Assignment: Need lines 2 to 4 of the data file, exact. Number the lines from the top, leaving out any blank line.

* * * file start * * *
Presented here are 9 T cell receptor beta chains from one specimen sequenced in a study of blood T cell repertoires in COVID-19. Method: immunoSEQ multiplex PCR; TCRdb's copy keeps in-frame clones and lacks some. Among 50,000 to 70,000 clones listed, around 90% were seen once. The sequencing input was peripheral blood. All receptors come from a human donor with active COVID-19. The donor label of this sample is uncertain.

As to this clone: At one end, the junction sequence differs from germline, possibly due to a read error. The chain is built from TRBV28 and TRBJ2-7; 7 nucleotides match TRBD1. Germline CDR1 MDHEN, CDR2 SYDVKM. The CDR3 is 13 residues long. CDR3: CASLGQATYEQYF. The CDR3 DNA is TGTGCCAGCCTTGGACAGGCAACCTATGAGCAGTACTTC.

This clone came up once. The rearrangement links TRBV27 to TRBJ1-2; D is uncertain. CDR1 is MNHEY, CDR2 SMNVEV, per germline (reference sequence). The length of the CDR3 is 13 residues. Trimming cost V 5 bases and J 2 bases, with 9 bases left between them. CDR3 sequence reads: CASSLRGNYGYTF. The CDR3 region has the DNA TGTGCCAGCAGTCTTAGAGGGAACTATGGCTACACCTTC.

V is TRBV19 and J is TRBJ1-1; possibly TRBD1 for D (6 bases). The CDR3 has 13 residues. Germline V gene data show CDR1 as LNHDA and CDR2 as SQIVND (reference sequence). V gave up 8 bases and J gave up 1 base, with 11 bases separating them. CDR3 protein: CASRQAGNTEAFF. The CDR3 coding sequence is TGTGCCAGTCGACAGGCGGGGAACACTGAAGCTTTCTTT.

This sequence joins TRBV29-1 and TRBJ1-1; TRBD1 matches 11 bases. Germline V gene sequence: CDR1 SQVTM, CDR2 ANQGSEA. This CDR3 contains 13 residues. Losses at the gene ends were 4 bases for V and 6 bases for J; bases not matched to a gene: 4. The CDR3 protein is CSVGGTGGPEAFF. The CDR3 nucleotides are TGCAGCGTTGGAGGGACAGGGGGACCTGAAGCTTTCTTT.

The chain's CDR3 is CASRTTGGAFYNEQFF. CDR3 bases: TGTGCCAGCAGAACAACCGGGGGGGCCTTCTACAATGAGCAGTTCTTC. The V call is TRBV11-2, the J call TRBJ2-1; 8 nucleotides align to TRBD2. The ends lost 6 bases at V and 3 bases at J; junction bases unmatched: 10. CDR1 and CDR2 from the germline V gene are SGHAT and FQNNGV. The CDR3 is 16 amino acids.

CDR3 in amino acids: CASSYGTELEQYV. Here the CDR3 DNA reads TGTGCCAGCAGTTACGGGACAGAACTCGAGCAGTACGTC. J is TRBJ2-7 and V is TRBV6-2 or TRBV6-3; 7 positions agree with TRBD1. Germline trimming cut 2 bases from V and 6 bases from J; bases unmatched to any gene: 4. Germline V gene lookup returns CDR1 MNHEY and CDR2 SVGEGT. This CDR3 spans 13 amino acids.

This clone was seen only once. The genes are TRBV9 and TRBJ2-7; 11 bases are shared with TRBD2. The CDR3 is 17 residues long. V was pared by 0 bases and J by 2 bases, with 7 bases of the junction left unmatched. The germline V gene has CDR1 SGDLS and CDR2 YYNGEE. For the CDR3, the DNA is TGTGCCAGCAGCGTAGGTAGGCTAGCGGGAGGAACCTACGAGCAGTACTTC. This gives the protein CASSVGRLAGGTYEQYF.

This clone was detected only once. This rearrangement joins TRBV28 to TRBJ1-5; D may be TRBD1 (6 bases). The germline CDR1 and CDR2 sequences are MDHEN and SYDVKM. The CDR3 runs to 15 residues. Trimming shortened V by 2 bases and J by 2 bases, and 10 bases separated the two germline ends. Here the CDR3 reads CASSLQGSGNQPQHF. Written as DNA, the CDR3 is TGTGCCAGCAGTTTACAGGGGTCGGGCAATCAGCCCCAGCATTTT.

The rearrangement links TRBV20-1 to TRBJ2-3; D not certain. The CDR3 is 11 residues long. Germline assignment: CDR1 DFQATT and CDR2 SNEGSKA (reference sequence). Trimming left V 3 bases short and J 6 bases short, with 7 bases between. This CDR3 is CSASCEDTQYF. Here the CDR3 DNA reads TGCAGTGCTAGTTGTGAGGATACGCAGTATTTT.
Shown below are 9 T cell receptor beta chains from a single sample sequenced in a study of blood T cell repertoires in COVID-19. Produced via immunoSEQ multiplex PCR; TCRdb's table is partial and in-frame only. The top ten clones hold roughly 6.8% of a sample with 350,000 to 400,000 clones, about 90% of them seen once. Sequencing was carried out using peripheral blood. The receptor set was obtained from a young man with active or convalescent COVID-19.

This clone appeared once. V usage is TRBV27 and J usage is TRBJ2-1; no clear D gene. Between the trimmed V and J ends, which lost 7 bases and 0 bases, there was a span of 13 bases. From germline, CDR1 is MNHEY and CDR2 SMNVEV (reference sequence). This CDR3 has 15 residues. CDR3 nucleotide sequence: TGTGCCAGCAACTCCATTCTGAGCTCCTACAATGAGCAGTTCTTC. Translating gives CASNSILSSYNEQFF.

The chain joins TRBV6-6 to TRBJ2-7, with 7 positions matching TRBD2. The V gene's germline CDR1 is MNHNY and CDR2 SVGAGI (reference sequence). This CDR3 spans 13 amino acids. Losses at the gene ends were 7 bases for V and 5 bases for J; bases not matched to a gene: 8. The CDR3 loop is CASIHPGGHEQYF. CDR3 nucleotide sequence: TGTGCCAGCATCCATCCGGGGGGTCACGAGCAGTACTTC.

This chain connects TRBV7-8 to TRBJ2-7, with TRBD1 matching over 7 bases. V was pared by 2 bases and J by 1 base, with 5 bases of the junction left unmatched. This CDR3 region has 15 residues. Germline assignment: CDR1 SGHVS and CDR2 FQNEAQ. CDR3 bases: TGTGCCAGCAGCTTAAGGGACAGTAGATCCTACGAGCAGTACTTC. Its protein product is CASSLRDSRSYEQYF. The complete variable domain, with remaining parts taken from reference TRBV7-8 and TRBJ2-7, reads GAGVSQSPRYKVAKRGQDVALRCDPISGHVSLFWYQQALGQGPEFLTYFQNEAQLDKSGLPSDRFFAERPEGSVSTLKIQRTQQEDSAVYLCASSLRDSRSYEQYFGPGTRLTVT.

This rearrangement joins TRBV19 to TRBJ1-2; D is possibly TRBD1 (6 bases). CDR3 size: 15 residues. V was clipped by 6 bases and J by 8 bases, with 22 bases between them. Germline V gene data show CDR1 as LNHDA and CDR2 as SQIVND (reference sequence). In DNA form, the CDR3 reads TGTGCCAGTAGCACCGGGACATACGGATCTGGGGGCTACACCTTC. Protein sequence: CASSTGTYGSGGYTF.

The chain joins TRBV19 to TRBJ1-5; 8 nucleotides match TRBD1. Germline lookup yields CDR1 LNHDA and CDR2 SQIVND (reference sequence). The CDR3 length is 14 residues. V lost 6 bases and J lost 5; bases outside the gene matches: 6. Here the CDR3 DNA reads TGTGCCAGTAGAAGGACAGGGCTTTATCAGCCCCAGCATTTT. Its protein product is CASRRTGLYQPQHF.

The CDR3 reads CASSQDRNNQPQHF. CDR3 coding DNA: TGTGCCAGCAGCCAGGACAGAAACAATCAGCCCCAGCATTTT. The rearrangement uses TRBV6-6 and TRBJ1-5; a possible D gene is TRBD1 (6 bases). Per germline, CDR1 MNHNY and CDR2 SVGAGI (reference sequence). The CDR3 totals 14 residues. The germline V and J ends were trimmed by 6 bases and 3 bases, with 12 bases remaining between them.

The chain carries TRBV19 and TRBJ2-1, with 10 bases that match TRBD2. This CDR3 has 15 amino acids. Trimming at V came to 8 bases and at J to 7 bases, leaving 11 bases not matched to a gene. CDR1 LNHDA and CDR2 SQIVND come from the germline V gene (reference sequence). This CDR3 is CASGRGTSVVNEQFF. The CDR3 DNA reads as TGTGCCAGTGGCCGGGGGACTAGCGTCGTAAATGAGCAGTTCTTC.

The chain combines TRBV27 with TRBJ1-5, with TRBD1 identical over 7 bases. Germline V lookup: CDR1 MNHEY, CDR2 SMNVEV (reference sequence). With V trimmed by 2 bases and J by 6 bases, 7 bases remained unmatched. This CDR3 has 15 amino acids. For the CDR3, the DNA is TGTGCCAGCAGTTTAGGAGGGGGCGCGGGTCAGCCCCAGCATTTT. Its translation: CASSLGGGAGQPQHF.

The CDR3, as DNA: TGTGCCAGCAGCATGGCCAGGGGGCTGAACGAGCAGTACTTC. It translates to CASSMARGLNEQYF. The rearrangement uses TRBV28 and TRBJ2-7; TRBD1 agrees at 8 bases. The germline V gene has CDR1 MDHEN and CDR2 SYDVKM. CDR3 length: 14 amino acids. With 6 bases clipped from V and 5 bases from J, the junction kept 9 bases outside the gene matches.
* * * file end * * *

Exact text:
As to this clone: At one end, the junction sequence differs from germline, possibly due to a read error. The chain is built from TRBV28 and TRBJ2-7; 7 nucleotides match TRBD1. Germline CDR1 MDHEN, CDR2 SYDVKM. The CDR3 is 13 residues long. CDR3: CASLGQATYEQYF. The CDR3 DNA is TGTGCCAGCCTTGGACAGGCAACCTATGAGCAGTACTTC.

This clone came up once. The rearrangement links TRBV27 to TRBJ1-2; D is uncertain. CDR1 is MNHEY, CDR2 SMNVEV, per germline (reference sequence). The length of the CDR3 is 13 residues. Trimming cost V 5 bases and J 2 bases, with 9 bases left between them. CDR3 sequence reads: CASSLRGNYGYTF. The CDR3 region has the DNA TGTGCCAGCAGTCTTAGAGGGAACTATGGCTACACCTTC.

V is TRBV19 and J is TRBJ1-1; possibly TRBD1 for D (6 bases). The CDR3 has 13 residues. Germline V gene data show CDR1 as LNHDA and CDR2 as SQIVND (reference sequence). V gave up 8 bases and J gave up 1 base, with 11 bases separating them. CDR3 protein: CASRQAGNTEAFF. The CDR3 coding sequence is TGTGCCAGTCGACAGGCGGGGAACACTGAAGCTTTCTTT.